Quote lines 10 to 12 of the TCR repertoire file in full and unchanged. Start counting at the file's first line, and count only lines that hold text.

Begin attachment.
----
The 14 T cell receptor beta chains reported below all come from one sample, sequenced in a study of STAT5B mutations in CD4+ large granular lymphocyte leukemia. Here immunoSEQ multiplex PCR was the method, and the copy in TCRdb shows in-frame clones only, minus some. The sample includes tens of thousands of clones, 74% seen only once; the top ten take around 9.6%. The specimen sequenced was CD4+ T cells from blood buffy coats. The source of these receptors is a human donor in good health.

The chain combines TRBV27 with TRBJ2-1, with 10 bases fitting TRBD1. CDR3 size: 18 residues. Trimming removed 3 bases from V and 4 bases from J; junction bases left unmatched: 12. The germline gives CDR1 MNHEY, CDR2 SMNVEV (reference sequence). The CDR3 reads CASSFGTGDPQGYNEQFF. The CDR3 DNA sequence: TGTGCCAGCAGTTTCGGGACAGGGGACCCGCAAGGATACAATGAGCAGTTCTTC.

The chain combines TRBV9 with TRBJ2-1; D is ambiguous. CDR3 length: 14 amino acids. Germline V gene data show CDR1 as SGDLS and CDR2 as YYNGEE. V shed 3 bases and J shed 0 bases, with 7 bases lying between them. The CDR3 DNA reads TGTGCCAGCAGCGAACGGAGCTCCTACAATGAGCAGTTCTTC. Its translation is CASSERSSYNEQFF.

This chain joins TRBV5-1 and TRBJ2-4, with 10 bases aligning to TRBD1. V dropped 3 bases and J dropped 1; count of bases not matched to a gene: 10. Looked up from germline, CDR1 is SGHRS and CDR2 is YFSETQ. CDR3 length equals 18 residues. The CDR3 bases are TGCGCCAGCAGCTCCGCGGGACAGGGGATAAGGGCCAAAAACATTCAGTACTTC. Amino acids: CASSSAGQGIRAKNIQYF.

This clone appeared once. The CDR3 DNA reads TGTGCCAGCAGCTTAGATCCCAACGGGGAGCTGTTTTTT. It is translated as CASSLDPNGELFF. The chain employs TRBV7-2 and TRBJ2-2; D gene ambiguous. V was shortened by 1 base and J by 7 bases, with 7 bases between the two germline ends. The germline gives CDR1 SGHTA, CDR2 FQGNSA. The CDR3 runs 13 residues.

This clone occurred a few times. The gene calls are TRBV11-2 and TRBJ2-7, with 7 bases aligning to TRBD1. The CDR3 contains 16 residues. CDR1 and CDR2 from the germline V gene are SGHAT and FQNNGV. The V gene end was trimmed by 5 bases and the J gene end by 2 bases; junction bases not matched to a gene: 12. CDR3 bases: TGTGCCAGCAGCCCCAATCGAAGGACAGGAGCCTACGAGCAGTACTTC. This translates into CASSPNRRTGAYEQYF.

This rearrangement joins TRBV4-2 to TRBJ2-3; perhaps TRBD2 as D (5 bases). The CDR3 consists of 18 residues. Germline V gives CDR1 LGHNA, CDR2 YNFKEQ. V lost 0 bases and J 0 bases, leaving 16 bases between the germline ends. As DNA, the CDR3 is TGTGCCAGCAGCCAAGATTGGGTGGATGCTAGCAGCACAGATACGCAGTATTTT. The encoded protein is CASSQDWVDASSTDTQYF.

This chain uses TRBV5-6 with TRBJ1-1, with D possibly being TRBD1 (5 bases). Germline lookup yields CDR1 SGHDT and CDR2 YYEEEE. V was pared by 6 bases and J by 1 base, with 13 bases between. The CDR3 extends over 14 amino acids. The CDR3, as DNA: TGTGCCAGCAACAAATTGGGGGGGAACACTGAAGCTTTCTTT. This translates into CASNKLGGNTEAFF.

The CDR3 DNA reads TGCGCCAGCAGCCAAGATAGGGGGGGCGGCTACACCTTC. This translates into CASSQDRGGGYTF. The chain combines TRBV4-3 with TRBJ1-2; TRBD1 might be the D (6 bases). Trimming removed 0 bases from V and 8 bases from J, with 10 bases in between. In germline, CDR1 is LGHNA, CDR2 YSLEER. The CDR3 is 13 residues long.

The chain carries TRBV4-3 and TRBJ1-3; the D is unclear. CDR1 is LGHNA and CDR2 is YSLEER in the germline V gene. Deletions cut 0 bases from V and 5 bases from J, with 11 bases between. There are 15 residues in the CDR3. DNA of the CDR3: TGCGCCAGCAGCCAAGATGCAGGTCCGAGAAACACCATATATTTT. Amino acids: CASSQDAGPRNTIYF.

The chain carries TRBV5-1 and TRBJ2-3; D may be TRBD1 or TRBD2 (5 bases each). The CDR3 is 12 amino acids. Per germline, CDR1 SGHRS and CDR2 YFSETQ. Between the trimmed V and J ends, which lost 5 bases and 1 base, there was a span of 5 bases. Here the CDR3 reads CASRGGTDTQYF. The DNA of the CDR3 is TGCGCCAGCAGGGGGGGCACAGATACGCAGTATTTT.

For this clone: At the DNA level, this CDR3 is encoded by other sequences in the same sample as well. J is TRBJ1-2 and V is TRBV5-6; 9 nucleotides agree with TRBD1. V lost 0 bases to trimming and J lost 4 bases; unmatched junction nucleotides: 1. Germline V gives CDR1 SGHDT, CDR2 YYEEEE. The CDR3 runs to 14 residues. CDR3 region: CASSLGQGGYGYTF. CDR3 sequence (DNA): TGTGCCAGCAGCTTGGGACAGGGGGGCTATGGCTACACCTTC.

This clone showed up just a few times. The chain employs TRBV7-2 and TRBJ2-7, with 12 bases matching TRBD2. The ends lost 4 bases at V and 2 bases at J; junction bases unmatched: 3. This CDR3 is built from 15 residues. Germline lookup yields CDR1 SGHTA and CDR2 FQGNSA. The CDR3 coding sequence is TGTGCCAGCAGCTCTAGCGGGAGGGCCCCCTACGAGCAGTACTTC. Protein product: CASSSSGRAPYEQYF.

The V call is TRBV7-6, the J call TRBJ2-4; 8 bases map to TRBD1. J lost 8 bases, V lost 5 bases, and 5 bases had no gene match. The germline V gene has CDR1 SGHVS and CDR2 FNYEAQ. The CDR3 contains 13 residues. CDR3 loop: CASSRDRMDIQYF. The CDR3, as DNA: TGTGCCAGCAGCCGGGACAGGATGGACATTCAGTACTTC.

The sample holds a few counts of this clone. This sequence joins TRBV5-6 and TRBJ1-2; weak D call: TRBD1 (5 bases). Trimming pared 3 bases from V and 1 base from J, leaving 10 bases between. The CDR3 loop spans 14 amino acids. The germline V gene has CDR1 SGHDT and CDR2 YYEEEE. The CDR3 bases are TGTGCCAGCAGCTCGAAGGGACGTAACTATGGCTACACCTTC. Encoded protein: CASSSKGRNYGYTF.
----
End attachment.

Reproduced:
The chain carries TRBV4-3 and TRBJ1-3; the D is unclear. CDR1 is LGHNA and CDR2 is YSLEER in the germline V gene. Deletions cut 0 bases from V and 5 bases from J, with 11 bases between. There are 15 residues in the CDR3. DNA of the CDR3: TGCGCCAGCAGCCAAGATGCAGGTCCGAGAAACACCATATATTTT. Amino acids: CASSQDAGPRNTIYF.

The chain carries TRBV5-1 and TRBJ2-3; D may be TRBD1 or TRBD2 (5 bases each). The CDR3 is 12 amino acids. Per germline, CDR1 SGHRS and CDR2 YFSETQ. Between the trimmed V and J ends, which lost 5 bases and 1 base, there was a span of 5 bases. Here the CDR3 reads CASRGGTDTQYF. The DNA of the CDR3 is TGCGCCAGCAGGGGGGGCACAGATACGCAGTATTTT.

For this clone: At the DNA level, this CDR3 is encoded by other sequences in the same sample as well. J is TRBJ1-2 and V is TRBV5-6; 9 nucleotides agree with TRBD1. V lost 0 bases to trimming and J lost 4 bases; unmatched junction nucleotides: 1. Germline V gives CDR1 SGHDT, CDR2 YYEEEE. The CDR3 runs to 14 residues. CDR3 region: CASSLGQGGYGYTF. CDR3 sequence (DNA): TGTGCCAGCAGCTTGGGACAGGGGGGCTATGGCTACACCTTC.